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Heart. 2006 Dec;92(12):1732-8. Epub 2006 Jun 28.

Plasma haemostatic markers, endothelial function and ambulatory blood pressure changes with home versus hospital cardiac rehabilitation: the Birmingham Rehabilitation Uptake Maximisation Study.

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Haemostasis Thrombosis and Vascular Biology Unit, University Department of Medicine, City Hospital, Birmingham B18 7QH, UK.



Cardiac rehabilitation is an accepted therapeutic intervention in patients after myocardial infarction or coronary revascularisation. The effects of cardiac rehabilitation programmes, whether home based or hospital based, on haemostatic indices (as reflected by fibrinogen, plasma viscosity, fibrin D-dimer (an index of thrombogenesis), von Willebrand factor (vWf, an index of endothelial damage/dysfunction), soluble P-selectin (an index of platelet activation)), vasomotor function (using flow-mediated dilatation (FMD)) and ambulatory blood pressure (ABP) in patients with coronary heart disease are unknown.


81 patients (66 men, mean (SD) 59 (11) years) after myocardial infarction or coronary revascularisation were randomised to comprehensive hospital-based (n = 40) or home-based (n = 41) cardiac rehabilitation. Plasma levels of vWf, D-dimer, fibrinogen, soluble P-selectin and plasma viscosity, as well as FMD and 24-h ABP, were measured at baseline and after 3 months of cardiac rehabilitation.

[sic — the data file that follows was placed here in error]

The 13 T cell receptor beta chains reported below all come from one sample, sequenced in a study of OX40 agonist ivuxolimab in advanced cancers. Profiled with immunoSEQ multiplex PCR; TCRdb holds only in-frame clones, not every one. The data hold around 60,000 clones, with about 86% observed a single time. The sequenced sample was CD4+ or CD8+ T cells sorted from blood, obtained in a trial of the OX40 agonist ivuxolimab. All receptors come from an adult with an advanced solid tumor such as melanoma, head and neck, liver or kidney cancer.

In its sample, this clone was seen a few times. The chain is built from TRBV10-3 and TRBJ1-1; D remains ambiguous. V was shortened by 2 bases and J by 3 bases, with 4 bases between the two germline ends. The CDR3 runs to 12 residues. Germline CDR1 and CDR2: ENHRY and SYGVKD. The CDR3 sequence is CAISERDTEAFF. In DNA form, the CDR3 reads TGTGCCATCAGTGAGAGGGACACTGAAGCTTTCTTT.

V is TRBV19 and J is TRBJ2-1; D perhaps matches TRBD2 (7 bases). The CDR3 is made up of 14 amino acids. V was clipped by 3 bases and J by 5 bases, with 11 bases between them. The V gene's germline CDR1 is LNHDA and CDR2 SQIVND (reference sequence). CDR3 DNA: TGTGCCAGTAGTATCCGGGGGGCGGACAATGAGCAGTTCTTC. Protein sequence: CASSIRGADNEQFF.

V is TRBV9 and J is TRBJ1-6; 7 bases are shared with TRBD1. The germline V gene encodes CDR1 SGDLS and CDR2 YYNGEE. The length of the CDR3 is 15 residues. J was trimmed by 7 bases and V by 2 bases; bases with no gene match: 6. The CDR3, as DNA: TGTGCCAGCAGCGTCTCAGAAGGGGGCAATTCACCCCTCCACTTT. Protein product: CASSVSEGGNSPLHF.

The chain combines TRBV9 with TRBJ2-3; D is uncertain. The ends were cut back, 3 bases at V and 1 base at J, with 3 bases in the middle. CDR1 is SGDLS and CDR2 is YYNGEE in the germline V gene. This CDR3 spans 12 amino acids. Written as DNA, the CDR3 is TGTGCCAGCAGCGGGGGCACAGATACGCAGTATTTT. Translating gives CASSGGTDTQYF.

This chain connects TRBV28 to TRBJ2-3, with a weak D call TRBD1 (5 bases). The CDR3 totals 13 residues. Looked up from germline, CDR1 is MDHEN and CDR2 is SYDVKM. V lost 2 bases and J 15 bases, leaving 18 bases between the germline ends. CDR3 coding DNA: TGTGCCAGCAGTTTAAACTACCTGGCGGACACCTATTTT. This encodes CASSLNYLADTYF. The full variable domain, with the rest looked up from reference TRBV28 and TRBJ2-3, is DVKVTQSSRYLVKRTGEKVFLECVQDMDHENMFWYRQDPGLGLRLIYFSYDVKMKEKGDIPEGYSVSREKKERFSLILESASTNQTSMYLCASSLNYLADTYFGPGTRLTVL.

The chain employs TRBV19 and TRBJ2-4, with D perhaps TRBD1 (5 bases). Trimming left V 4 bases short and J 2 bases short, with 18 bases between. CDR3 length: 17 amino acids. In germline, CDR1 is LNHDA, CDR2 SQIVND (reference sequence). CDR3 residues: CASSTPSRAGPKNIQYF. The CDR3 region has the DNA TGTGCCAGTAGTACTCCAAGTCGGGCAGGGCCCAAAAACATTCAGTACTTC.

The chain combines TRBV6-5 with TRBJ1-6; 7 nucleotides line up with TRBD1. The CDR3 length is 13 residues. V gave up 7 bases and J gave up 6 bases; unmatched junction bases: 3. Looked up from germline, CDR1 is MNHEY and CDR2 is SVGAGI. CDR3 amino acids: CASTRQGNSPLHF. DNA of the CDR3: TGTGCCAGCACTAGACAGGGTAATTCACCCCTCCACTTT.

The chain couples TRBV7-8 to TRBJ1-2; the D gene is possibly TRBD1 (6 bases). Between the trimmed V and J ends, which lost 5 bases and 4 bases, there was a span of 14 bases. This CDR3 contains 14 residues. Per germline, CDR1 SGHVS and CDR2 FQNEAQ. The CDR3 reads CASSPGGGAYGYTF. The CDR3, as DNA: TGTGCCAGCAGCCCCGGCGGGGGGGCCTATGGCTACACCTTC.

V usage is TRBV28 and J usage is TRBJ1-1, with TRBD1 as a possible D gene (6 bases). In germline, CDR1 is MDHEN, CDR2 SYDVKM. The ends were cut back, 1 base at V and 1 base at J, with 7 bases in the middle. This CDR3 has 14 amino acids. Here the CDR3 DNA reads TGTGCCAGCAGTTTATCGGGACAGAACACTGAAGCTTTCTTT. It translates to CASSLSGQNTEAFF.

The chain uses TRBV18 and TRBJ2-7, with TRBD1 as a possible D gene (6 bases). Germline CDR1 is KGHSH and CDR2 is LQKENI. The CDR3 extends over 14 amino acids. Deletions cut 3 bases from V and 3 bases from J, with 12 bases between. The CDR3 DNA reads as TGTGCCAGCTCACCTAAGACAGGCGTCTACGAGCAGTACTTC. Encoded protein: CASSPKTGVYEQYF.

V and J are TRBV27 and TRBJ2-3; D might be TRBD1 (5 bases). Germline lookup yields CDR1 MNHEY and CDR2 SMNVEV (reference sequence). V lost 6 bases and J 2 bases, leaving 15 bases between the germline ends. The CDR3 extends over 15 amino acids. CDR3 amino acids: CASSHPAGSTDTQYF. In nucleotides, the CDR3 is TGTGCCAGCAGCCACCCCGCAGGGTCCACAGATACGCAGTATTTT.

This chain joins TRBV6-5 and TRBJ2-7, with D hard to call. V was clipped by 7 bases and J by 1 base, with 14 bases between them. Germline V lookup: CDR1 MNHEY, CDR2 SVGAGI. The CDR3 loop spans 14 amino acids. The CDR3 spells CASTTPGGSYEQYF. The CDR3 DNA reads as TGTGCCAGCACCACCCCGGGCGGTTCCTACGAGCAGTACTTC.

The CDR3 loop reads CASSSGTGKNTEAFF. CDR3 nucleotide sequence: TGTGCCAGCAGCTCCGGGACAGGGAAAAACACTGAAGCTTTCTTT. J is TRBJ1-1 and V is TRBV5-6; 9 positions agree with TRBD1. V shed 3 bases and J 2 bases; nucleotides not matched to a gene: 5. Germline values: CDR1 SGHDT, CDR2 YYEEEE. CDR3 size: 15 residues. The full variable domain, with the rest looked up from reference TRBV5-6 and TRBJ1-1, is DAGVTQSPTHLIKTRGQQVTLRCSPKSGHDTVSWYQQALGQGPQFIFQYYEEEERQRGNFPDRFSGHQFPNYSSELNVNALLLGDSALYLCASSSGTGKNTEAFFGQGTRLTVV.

In patients who completed cardiac rehabilitation, levels of vWf, fibrinogen and D-dimer were significantly lower and FMD improved (all p<or=0.001), whereas levels were unchanged in controls. Significant reductions were also observed in 24-h mean systolic blood pressure, diastolic blood pressure and mean aortic pressure after completion of cardiac rehabilitation (all p<0.05). No significant differences were observed between the hospital-based and home-based cardiac rehabilitation programmes on these indices.


Cardiac rehabilitation improves haemostasis, endothelial function and ABP in patients with coronary heart disease, with no significant differences between home-based and hospital-based cardiac rehabilitation programmes. These effects may contribute to the beneficial effects of cardiac rehabilitation programmes on CV outcomes.

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